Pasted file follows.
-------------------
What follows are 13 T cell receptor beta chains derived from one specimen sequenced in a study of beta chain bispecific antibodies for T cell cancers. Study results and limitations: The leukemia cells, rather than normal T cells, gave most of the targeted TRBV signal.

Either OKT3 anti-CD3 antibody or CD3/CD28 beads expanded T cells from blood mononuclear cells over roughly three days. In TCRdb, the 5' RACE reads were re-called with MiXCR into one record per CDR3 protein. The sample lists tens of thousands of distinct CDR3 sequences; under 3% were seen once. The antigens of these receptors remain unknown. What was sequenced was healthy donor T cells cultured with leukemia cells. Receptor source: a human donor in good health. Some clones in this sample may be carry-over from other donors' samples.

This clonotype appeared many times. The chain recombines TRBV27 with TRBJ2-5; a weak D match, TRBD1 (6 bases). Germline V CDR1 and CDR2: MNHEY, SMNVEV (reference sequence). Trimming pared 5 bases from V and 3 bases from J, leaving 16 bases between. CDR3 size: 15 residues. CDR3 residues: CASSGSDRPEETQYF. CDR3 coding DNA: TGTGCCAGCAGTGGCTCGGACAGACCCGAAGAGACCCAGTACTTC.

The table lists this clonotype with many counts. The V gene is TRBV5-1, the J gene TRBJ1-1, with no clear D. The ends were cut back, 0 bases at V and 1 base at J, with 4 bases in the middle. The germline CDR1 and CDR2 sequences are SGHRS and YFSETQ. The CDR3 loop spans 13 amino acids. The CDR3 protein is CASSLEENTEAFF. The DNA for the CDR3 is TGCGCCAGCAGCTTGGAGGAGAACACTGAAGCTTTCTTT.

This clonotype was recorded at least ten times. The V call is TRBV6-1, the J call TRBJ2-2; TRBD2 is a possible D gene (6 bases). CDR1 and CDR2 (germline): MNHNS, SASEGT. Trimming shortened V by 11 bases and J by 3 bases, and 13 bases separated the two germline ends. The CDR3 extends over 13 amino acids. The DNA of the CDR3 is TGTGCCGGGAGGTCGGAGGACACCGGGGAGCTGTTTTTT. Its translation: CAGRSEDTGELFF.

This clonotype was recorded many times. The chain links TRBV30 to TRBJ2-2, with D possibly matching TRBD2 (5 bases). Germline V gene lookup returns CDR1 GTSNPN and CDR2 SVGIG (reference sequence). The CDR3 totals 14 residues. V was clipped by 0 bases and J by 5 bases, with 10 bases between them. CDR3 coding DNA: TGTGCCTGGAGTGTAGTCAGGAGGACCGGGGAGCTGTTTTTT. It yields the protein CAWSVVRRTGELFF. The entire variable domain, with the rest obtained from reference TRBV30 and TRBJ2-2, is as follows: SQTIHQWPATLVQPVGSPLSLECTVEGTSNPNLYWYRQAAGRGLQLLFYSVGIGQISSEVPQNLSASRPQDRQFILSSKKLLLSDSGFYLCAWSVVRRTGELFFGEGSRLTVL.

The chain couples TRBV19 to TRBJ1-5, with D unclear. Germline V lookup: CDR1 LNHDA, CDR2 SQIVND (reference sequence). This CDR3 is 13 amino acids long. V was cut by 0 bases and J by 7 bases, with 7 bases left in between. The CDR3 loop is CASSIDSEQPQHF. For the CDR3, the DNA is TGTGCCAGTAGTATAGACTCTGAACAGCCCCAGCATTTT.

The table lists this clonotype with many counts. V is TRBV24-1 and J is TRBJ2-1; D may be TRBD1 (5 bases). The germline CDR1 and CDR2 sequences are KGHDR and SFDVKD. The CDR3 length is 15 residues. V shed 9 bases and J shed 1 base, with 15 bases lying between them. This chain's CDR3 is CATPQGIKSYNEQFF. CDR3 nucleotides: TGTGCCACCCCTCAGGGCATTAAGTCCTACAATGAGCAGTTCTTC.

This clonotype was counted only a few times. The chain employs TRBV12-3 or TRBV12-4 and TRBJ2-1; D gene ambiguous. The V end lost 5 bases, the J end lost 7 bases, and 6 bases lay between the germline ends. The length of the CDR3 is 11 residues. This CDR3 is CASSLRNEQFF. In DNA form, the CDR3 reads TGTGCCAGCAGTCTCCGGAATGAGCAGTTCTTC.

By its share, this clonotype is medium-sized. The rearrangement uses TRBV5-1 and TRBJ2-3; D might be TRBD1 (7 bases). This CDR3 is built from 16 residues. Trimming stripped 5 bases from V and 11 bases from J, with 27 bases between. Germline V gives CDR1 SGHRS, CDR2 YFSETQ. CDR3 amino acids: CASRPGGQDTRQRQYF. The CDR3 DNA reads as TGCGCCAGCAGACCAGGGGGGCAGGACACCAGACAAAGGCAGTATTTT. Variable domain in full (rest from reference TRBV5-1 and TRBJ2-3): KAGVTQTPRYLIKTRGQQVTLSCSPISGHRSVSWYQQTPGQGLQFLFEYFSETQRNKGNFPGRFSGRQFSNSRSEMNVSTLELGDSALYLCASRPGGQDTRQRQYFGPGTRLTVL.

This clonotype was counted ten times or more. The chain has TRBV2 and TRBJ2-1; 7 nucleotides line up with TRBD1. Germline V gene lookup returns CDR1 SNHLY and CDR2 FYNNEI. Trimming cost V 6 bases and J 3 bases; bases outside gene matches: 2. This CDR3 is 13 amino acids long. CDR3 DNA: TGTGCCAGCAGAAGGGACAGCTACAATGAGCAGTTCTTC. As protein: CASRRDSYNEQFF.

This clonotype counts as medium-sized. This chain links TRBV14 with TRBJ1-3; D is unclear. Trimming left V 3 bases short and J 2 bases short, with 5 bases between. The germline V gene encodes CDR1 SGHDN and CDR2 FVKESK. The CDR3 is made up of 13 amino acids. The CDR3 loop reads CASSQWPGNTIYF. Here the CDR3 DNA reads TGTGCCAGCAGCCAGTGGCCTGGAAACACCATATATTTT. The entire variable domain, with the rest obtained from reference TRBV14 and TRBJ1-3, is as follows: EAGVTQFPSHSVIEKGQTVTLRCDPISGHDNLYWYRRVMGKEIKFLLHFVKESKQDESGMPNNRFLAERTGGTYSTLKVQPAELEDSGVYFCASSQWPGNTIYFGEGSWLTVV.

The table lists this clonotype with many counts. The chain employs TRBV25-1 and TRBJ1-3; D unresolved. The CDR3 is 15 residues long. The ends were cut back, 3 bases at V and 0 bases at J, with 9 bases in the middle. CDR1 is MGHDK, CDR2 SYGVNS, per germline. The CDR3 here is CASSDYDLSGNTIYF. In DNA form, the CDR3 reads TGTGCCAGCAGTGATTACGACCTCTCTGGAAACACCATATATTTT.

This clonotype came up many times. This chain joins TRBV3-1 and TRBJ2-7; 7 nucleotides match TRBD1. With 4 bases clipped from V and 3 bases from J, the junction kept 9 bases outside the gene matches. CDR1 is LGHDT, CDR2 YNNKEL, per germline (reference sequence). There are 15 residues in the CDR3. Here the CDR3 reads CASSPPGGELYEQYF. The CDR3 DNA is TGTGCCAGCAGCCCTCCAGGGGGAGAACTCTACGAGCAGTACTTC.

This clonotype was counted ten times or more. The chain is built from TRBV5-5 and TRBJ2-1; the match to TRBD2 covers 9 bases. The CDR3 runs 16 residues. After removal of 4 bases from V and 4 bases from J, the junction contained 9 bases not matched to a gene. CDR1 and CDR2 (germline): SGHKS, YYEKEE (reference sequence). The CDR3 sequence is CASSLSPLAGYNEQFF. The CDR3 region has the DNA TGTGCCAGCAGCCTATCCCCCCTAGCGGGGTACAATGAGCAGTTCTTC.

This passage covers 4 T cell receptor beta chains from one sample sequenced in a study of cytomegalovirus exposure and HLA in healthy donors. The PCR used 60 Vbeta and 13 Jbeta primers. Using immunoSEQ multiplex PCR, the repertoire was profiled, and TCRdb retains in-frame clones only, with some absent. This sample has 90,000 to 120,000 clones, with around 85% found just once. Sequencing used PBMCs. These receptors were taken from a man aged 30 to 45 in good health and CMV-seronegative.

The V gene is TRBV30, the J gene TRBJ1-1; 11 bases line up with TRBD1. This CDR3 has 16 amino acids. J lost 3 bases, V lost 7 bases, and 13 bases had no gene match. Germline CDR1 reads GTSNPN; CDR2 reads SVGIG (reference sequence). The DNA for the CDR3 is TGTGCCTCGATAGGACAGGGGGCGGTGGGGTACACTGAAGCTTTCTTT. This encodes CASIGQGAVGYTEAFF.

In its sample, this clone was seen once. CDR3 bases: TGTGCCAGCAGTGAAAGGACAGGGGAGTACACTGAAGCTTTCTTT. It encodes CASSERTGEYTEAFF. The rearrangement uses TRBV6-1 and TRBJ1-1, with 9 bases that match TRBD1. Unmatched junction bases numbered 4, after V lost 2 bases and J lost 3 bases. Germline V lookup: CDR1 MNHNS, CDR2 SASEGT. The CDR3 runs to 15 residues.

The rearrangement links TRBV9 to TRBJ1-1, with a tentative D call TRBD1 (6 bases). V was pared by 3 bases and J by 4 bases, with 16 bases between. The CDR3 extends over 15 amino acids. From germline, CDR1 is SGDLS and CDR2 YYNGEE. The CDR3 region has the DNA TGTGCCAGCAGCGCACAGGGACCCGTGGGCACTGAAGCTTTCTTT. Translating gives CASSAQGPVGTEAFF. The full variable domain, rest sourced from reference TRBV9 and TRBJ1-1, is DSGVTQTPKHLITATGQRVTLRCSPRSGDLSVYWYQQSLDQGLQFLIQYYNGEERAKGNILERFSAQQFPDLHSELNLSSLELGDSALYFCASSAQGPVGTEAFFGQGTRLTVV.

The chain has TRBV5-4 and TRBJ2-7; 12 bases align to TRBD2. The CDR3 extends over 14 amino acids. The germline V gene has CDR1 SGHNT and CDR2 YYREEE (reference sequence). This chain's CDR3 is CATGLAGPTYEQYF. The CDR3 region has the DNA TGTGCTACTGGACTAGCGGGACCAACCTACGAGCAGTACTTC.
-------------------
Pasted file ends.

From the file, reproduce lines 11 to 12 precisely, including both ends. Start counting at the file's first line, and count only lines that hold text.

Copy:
This clonotype was counted ten times or more. The chain has TRBV2 and TRBJ2-1; 7 nucleotides line up with TRBD1. Germline V gene lookup returns CDR1 SNHLY and CDR2 FYNNEI. Trimming cost V 6 bases and J 3 bases; bases outside gene matches: 2. This CDR3 is 13 amino acids long. CDR3 DNA: TGTGCCAGCAGAAGGGACAGCTACAATGAGCAGTTCTTC. As protein: CASRRDSYNEQFF.

This clonotype counts as medium-sized. This chain links TRBV14 with TRBJ1-3; D is unclear. Trimming left V 3 bases short and J 2 bases short, with 5 bases between. The germline V gene encodes CDR1 SGHDN and CDR2 FVKESK. The CDR3 is made up of 13 amino acids. The CDR3 loop reads CASSQWPGNTIYF. Here the CDR3 DNA reads TGTGCCAGCAGCCAGTGGCCTGGAAACACCATATATTTT. The entire variable domain, with the rest obtained from reference TRBV14 and TRBJ1-3, is as follows: EAGVTQFPSHSVIEKGQTVTLRCDPISGHDNLYWYRRVMGKEIKFLLHFVKESKQDESGMPNNRFLAERTGGTYSTLKVQPAELEDSGVYFCASSQWPGNTIYFGEGSWLTVV.